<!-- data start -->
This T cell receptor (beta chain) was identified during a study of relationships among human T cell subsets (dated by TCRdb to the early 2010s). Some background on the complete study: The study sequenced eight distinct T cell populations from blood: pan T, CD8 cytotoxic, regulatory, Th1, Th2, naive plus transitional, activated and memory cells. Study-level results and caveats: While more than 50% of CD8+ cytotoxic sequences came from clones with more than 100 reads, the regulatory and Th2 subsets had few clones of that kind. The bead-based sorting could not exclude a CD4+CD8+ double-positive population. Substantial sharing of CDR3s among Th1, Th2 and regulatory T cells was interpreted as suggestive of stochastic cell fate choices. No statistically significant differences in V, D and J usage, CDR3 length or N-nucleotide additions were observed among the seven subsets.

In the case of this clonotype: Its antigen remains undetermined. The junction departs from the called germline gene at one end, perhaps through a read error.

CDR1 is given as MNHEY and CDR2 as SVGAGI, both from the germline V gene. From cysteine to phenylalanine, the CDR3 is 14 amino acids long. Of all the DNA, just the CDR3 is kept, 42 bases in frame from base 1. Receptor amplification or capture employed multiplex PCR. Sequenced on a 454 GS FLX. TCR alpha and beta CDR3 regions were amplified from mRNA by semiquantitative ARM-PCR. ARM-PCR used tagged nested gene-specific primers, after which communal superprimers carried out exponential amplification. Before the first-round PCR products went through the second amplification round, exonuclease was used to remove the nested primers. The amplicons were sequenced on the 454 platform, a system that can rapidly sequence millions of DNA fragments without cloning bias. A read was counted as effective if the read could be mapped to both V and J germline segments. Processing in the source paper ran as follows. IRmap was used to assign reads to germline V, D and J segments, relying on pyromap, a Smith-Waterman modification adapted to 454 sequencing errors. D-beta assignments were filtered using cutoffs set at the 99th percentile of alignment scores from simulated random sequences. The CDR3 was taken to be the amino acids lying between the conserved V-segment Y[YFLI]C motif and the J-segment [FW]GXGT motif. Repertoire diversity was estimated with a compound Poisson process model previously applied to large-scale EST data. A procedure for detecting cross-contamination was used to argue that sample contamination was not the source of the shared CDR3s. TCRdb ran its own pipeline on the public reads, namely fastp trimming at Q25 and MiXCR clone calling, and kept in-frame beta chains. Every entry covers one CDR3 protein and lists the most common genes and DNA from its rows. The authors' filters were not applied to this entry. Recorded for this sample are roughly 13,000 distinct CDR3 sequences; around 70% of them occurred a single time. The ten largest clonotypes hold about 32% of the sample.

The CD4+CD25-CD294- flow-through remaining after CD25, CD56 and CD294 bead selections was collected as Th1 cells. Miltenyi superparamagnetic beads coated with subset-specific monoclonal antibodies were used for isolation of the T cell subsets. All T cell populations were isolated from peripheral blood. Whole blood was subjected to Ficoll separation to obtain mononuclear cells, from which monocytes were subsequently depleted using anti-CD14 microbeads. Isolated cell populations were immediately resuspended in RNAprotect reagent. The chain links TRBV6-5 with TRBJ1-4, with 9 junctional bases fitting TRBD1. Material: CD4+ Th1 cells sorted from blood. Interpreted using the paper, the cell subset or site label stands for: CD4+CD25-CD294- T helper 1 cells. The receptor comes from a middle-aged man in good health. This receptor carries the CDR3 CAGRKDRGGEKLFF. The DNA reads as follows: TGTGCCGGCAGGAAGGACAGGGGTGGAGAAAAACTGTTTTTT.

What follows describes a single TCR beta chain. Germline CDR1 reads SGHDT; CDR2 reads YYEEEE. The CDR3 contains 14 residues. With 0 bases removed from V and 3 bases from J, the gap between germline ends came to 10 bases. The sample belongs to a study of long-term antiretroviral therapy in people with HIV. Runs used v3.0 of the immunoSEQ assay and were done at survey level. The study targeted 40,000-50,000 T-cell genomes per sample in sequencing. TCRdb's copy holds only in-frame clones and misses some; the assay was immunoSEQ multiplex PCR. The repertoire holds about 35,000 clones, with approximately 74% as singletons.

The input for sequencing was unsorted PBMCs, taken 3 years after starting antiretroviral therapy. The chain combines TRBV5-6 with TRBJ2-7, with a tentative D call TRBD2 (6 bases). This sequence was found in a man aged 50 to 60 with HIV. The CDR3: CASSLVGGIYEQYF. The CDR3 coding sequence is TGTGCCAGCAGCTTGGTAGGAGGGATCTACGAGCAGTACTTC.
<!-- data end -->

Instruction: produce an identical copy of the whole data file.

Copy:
This T cell receptor (beta chain) was identified during a study of relationships among human T cell subsets (dated by TCRdb to the early 2010s). Some background on the complete study: The study sequenced eight distinct T cell populations from blood: pan T, CD8 cytotoxic, regulatory, Th1, Th2, naive plus transitional, activated and memory cells. Study-level results and caveats: While more than 50% of CD8+ cytotoxic sequences came from clones with more than 100 reads, the regulatory and Th2 subsets had few clones of that kind. The bead-based sorting could not exclude a CD4+CD8+ double-positive population. Substantial sharing of CDR3s among Th1, Th2 and regulatory T cells was interpreted as suggestive of stochastic cell fate choices. No statistically significant differences in V, D and J usage, CDR3 length or N-nucleotide additions were observed among the seven subsets.

In the case of this clonotype: Its antigen remains undetermined. The junction departs from the called germline gene at one end, perhaps through a read error.

CDR1 is given as MNHEY and CDR2 as SVGAGI, both from the germline V gene. From cysteine to phenylalanine, the CDR3 is 14 amino acids long. Of all the DNA, just the CDR3 is kept, 42 bases in frame from base 1. Receptor amplification or capture employed multiplex PCR. Sequenced on a 454 GS FLX. TCR alpha and beta CDR3 regions were amplified from mRNA by semiquantitative ARM-PCR. ARM-PCR used tagged nested gene-specific primers, after which communal superprimers carried out exponential amplification. Before the first-round PCR products went through the second amplification round, exonuclease was used to remove the nested primers. The amplicons were sequenced on the 454 platform, a system that can rapidly sequence millions of DNA fragments without cloning bias. A read was counted as effective if the read could be mapped to both V and J germline segments. Processing in the source paper ran as follows. IRmap was used to assign reads to germline V, D and J segments, relying on pyromap, a Smith-Waterman modification adapted to 454 sequencing errors. D-beta assignments were filtered using cutoffs set at the 99th percentile of alignment scores from simulated random sequences. The CDR3 was taken to be the amino acids lying between the conserved V-segment Y[YFLI]C motif and the J-segment [FW]GXGT motif. Repertoire diversity was estimated with a compound Poisson process model previously applied to large-scale EST data. A procedure for detecting cross-contamination was used to argue that sample contamination was not the source of the shared CDR3s. TCRdb ran its own pipeline on the public reads, namely fastp trimming at Q25 and MiXCR clone calling, and kept in-frame beta chains. Every entry covers one CDR3 protein and lists the most common genes and DNA from its rows. The authors' filters were not applied to this entry. Recorded for this sample are roughly 13,000 distinct CDR3 sequences; around 70% of them occurred a single time. The ten largest clonotypes hold about 32% of the sample.

The CD4+CD25-CD294- flow-through remaining after CD25, CD56 and CD294 bead selections was collected as Th1 cells. Miltenyi superparamagnetic beads coated with subset-specific monoclonal antibodies were used for isolation of the T cell subsets. All T cell populations were isolated from peripheral blood. Whole blood was subjected to Ficoll separation to obtain mononuclear cells, from which monocytes were subsequently depleted using anti-CD14 microbeads. Isolated cell populations were immediately resuspended in RNAprotect reagent. The chain links TRBV6-5 with TRBJ1-4, with 9 junctional bases fitting TRBD1. Material: CD4+ Th1 cells sorted from blood. Interpreted using the paper, the cell subset or site label stands for: CD4+CD25-CD294- T helper 1 cells. The receptor comes from a middle-aged man in good health. This receptor carries the CDR3 CAGRKDRGGEKLFF. The DNA reads as follows: TGTGCCGGCAGGAAGGACAGGGGTGGAGAAAAACTGTTTTTT.

What follows describes a single TCR beta chain. Germline CDR1 reads SGHDT; CDR2 reads YYEEEE. The CDR3 contains 14 residues. With 0 bases removed from V and 3 bases from J, the gap between germline ends came to 10 bases. The sample belongs to a study of long-term antiretroviral therapy in people with HIV. Runs used v3.0 of the immunoSEQ assay and were done at survey level. The study targeted 40,000-50,000 T-cell genomes per sample in sequencing. TCRdb's copy holds only in-frame clones and misses some; the assay was immunoSEQ multiplex PCR. The repertoire holds about 35,000 clones, with approximately 74% as singletons.

The input for sequencing was unsorted PBMCs, taken 3 years after starting antiretroviral therapy. The chain combines TRBV5-6 with TRBJ2-7, with a tentative D call TRBD2 (6 bases). This sequence was found in a man aged 50 to 60 with HIV. The CDR3: CASSLVGGIYEQYF. The CDR3 coding sequence is TGTGCCAGCAGCTTGGTAGGAGGGATCTACGAGCAGTACTTC.